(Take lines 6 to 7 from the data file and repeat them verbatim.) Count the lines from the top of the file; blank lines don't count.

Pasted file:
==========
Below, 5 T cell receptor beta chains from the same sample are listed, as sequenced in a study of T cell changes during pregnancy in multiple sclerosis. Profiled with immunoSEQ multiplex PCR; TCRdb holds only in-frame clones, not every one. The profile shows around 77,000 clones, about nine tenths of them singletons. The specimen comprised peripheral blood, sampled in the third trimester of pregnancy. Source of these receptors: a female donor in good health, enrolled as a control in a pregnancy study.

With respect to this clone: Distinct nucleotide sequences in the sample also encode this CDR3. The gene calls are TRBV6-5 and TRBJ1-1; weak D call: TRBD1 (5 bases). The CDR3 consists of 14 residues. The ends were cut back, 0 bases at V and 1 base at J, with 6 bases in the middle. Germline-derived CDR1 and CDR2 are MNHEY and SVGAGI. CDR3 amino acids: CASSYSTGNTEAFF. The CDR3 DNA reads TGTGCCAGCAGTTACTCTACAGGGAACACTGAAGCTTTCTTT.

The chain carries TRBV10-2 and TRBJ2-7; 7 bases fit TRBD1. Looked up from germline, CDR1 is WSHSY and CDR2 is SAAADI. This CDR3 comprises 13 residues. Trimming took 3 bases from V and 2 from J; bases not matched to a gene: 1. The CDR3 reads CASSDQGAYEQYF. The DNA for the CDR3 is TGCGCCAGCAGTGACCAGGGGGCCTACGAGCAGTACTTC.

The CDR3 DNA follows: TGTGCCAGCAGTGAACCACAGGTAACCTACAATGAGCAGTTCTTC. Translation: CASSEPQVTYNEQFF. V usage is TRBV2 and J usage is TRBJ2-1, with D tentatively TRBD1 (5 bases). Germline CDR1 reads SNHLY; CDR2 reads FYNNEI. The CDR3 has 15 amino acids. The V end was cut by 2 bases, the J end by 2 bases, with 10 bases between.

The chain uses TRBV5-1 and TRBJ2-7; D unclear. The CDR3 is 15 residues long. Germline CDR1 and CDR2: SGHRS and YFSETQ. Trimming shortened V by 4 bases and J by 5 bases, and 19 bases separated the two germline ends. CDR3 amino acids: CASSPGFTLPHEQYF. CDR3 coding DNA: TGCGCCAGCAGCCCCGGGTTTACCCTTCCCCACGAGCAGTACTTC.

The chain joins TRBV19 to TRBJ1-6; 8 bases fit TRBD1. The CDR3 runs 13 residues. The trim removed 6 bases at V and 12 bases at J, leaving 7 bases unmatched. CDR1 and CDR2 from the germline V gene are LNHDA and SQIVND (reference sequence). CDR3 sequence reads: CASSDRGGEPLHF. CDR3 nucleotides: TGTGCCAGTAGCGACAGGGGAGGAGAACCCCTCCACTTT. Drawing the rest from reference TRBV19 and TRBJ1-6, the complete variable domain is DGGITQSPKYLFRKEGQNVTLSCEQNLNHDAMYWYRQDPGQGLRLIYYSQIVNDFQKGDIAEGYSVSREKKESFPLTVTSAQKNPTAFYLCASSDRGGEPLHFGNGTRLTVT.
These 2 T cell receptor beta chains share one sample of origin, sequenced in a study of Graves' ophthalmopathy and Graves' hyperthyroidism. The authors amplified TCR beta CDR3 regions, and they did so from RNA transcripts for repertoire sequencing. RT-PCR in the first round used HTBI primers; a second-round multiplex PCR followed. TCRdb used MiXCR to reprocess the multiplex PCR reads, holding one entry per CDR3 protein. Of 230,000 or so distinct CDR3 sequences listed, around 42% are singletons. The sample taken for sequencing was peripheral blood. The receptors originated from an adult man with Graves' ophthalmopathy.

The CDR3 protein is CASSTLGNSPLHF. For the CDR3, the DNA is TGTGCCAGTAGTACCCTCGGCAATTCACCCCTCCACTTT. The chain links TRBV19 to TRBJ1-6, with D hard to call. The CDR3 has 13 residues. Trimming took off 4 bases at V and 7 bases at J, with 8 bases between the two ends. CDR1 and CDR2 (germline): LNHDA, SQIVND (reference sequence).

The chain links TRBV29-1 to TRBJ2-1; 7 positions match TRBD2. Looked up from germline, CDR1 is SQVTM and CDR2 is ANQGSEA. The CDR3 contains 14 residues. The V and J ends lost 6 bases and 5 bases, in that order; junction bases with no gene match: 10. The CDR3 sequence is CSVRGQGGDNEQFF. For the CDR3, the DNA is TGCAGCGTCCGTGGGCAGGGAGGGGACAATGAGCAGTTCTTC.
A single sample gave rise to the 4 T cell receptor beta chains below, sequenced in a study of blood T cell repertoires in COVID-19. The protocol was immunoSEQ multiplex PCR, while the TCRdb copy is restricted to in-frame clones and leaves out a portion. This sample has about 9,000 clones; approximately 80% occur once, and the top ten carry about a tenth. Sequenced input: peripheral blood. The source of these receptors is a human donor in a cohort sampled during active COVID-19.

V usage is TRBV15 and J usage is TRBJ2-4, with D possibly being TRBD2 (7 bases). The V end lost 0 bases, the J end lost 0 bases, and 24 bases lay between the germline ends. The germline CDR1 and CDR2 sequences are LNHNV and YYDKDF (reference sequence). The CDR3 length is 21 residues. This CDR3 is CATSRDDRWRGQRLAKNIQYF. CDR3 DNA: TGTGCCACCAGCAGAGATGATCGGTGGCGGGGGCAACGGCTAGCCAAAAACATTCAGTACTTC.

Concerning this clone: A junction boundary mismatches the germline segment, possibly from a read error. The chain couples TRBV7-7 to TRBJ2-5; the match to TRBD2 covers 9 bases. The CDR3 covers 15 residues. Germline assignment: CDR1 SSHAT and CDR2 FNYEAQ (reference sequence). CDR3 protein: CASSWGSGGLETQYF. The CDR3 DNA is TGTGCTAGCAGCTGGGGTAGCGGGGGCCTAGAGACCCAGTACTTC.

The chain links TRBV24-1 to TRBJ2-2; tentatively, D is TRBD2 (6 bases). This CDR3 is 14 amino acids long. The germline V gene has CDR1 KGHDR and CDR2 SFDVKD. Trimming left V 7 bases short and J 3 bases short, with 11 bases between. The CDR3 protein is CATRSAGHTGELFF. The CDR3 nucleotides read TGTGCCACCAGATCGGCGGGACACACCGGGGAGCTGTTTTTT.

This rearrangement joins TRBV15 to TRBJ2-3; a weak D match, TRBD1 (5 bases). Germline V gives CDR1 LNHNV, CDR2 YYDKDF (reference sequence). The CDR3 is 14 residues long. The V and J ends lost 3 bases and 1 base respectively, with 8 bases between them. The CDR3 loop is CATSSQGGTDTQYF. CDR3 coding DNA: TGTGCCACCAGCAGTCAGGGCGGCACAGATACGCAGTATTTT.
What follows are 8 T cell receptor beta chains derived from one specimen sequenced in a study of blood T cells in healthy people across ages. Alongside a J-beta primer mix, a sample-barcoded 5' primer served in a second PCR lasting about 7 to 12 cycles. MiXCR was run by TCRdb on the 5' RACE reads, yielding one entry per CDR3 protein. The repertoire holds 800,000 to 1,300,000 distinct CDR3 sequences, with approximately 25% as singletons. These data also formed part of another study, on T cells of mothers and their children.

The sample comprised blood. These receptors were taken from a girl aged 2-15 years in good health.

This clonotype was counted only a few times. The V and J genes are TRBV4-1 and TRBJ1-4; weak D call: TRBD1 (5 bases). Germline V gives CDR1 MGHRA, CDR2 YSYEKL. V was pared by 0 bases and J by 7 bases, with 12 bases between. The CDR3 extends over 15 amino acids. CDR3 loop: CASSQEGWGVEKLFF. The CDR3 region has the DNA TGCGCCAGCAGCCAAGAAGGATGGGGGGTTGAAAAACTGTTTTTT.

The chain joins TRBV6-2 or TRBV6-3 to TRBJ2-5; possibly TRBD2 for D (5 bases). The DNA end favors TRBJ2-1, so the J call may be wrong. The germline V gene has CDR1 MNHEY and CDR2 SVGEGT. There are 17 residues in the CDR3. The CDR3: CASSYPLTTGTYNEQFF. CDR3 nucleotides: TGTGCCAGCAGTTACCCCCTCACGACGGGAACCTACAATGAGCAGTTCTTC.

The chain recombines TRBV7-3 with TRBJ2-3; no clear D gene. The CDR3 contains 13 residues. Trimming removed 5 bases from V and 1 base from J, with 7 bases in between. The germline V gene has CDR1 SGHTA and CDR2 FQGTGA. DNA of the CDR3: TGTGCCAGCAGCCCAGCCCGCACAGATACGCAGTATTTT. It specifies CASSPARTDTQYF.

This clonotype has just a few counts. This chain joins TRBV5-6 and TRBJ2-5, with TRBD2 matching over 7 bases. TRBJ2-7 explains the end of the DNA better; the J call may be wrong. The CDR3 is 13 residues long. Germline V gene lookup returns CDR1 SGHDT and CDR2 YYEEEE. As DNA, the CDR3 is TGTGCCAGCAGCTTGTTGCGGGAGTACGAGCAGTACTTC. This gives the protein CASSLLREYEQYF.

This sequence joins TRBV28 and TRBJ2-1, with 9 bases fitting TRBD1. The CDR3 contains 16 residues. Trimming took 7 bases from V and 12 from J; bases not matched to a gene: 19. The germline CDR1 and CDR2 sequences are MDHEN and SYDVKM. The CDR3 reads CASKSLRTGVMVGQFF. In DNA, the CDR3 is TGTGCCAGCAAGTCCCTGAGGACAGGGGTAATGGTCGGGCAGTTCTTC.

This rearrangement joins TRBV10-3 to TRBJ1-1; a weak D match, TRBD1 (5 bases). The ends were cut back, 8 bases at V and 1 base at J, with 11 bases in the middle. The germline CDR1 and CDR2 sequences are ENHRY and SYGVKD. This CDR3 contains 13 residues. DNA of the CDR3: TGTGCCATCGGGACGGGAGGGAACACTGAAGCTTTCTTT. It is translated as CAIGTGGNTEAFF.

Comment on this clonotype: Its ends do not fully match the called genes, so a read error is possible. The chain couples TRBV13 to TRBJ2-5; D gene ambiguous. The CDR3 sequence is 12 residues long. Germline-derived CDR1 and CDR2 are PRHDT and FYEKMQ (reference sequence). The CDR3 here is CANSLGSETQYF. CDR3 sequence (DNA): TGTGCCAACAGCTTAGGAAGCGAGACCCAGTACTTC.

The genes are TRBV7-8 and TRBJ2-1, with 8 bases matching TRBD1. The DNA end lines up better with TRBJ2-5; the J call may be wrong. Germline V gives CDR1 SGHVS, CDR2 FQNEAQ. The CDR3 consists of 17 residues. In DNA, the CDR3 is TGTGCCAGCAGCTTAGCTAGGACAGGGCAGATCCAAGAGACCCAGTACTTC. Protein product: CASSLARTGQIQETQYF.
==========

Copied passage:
The chain joins TRBV19 to TRBJ1-6; 8 bases fit TRBD1. The CDR3 runs 13 residues. The trim removed 6 bases at V and 12 bases at J, leaving 7 bases unmatched. CDR1 and CDR2 from the germline V gene are LNHDA and SQIVND (reference sequence). CDR3 sequence reads: CASSDRGGEPLHF. CDR3 nucleotides: TGTGCCAGTAGCGACAGGGGAGGAGAACCCCTCCACTTT. Drawing the rest from reference TRBV19 and TRBJ1-6, the complete variable domain is DGGITQSPKYLFRKEGQNVTLSCEQNLNHDAMYWYRQDPGQGLRLIYYSQIVNDFQKGDIAEGYSVSREKKESFPLTVTSAQKNPTAFYLCASSDRGGEPLHFGNGTRLTVT.
These 2 T cell receptor beta chains share one sample of origin, sequenced in a study of Graves' ophthalmopathy and Graves' hyperthyroidism. The authors amplified TCR beta CDR3 regions, and they did so from RNA transcripts for repertoire sequencing. RT-PCR in the first round used HTBI primers; a second-round multiplex PCR followed. TCRdb used MiXCR to reprocess the multiplex PCR reads, holding one entry per CDR3 protein. Of 230,000 or so distinct CDR3 sequences listed, around 42% are singletons. The sample taken for sequencing was peripheral blood. The receptors originated from an adult man with Graves' ophthalmopathy.